Monthly Archive for May, 2009

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Ask not what your RAC can do for you

Remember the John Kennedy quote when he said in his Jan. 20, 1961 Inaugural Address: “Ask not what your country can do for you – ask what can you do for your country.”

So what’s this got to do with Radio Amateurs of Canada?

Occasionally I get an e-mail from a concerned member that says something to the effect “What is RAC doing about XYZ issue?” And, my answer echoes Kennedy’s quote because RAC isn’t the small handful of volunteers who serve on the executive, it’s the membership at large. We are RAC. You, me and all the members of this organization.

So when someone asks me “what is RAC doing”, I ask back “what are you willing to do?”

Are you willing to form or join a committee? Are you willing to get involved? Are you willing to work with others for the common good of all?

Or do you think somebody else should do it for you?

When it comes to the RAC executive there are way too few volunteers to do all the work that we as hams need to do to make ham radio better for every ham in Canada. That’s the nature of volunteer-run organizations. It’s too bad but it is what it is. We can only do what we can do.

You know I learned a very valuable lesson from one of my bosses when I was a young man. He said never come to me with a problem. Always come to me with a solution. Sage words to live by.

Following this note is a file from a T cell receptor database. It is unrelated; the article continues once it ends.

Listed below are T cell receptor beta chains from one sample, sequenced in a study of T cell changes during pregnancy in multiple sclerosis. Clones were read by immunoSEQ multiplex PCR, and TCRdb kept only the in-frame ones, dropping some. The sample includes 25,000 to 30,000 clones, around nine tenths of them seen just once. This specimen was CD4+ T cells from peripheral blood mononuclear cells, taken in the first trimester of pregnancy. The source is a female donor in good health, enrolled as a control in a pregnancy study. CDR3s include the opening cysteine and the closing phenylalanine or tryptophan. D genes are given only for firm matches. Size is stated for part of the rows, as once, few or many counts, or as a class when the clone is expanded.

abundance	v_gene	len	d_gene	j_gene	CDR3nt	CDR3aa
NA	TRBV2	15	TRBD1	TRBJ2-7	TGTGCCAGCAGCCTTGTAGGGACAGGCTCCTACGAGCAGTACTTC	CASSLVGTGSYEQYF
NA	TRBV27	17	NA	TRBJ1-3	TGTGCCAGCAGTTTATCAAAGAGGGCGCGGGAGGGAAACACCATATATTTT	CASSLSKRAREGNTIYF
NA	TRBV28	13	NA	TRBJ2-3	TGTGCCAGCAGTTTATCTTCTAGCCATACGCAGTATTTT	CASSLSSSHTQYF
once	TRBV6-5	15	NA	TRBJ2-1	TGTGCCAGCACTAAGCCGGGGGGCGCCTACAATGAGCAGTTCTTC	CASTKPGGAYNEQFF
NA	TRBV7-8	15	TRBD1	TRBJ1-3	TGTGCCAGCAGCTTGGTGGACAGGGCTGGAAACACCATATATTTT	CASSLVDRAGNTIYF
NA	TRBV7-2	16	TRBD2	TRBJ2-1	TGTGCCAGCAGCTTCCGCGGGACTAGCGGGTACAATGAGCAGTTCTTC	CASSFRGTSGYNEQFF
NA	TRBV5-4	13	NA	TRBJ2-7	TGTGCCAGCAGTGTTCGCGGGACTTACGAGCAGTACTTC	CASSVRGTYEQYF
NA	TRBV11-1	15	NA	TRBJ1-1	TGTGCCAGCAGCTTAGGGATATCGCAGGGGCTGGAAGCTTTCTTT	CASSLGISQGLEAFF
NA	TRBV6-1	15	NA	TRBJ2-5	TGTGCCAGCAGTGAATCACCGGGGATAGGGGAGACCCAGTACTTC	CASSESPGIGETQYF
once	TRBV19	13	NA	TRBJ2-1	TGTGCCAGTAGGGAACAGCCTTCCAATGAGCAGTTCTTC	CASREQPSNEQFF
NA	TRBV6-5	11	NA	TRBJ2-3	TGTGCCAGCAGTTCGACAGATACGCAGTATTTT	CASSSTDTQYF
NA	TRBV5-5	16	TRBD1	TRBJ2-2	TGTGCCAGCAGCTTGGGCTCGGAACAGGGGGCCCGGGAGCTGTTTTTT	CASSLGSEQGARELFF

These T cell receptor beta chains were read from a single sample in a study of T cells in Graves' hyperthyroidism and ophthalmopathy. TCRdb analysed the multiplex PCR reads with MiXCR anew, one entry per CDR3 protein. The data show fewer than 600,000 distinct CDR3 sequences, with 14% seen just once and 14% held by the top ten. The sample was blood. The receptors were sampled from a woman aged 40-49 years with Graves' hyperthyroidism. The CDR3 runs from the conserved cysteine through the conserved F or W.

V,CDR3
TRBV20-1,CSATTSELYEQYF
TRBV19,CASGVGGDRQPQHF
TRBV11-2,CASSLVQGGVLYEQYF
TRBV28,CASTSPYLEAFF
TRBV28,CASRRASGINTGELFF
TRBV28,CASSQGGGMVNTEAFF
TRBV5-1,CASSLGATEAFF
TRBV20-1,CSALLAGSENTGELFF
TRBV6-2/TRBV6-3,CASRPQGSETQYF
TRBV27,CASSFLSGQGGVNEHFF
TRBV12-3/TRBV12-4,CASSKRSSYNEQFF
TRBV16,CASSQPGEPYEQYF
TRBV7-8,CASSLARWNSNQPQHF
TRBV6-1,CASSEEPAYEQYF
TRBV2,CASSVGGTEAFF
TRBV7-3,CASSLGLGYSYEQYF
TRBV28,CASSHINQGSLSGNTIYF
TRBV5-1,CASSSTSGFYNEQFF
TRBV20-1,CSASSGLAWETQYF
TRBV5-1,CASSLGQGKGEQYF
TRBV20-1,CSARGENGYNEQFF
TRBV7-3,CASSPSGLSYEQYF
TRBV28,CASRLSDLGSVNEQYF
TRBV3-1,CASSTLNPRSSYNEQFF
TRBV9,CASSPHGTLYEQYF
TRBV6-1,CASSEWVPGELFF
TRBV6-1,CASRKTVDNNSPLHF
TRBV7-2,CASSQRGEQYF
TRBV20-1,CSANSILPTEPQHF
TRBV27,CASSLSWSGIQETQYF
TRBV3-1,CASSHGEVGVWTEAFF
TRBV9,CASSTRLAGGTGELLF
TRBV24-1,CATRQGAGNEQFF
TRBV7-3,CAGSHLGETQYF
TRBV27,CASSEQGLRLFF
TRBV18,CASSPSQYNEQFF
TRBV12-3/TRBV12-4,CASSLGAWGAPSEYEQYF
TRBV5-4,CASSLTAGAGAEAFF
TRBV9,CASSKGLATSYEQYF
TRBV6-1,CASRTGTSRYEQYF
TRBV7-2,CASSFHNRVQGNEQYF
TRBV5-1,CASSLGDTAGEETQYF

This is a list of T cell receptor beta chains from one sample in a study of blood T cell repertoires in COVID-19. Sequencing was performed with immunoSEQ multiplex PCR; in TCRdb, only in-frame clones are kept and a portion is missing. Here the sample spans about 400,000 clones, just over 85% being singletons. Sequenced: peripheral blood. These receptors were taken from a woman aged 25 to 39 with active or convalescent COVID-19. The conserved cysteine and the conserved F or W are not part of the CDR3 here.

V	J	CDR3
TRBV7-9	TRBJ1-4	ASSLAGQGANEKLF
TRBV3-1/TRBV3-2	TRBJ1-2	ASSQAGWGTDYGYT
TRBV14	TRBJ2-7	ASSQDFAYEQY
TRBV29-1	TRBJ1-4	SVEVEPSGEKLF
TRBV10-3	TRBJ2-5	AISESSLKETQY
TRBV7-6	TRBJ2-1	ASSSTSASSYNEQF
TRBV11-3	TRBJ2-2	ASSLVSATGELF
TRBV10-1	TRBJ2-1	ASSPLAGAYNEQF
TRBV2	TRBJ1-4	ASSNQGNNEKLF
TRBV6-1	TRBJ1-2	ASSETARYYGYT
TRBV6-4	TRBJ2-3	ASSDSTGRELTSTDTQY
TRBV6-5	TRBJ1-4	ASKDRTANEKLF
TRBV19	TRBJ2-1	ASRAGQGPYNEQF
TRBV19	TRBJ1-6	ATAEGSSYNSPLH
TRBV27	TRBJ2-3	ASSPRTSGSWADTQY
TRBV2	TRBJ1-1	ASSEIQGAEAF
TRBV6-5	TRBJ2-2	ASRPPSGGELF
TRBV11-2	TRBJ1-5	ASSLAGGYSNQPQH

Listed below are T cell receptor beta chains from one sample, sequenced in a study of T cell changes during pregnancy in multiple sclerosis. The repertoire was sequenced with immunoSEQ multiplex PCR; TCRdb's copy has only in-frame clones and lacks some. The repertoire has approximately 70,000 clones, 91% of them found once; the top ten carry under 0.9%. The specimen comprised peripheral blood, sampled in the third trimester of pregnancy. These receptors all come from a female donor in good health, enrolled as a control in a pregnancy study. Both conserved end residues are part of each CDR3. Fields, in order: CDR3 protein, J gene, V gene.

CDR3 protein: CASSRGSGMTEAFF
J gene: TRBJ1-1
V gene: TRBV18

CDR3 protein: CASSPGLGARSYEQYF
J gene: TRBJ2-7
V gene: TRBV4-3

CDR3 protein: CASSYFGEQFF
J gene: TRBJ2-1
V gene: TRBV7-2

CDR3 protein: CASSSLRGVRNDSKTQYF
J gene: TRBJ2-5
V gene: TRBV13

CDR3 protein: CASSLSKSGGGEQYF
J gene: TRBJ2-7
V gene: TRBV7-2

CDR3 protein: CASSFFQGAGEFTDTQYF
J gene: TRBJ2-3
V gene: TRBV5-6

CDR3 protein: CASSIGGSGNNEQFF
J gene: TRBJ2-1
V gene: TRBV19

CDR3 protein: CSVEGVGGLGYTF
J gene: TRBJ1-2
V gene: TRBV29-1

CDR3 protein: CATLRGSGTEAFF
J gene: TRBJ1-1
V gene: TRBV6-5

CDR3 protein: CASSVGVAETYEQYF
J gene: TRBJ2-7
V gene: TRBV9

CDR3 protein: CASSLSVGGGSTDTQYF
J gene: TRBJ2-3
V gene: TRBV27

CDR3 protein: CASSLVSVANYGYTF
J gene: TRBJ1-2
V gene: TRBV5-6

U.S. Congress to vote on Ham Radio Bill

The Congress of the United States is considering a Bill which recognizes the value of amateur radio in American society. While it’s lengthy, it is worth reproducing here.

Amateur Radio Emergency Communications Enhancement Act of 2009 (Introduced in House)

To promote and encourage the valuable public service, disaster relief, and emergency communications provided on a volunteer basis by licensees of the Federal Communications Commission in the Amateur Radio Service, by undertaking a study of the uses of amateur radio for emergency and disaster relief communications, by identifying unnecessary or unreasonable impediments to the deployment of Amateur Radio emergency and disaster relief communications, and by making recommendations for relief of such unreasonable restrictions so as to expand the uses of amateur radio communications in Homeland Security planning and response.

IN THE HOUSE OF REPRESENTATIVES

April 29, 2009

Ms. JACKSON-LEE of Texas (for herself, Ms. BORDALLO, Mr. LUETKEMEYER, Ms. KILROY, Ms. ZOE LOFGREN of California, and Mr. THOMPSON of Mississippi) introduced the following bill; which was referred to the Committee on Energy and Commerce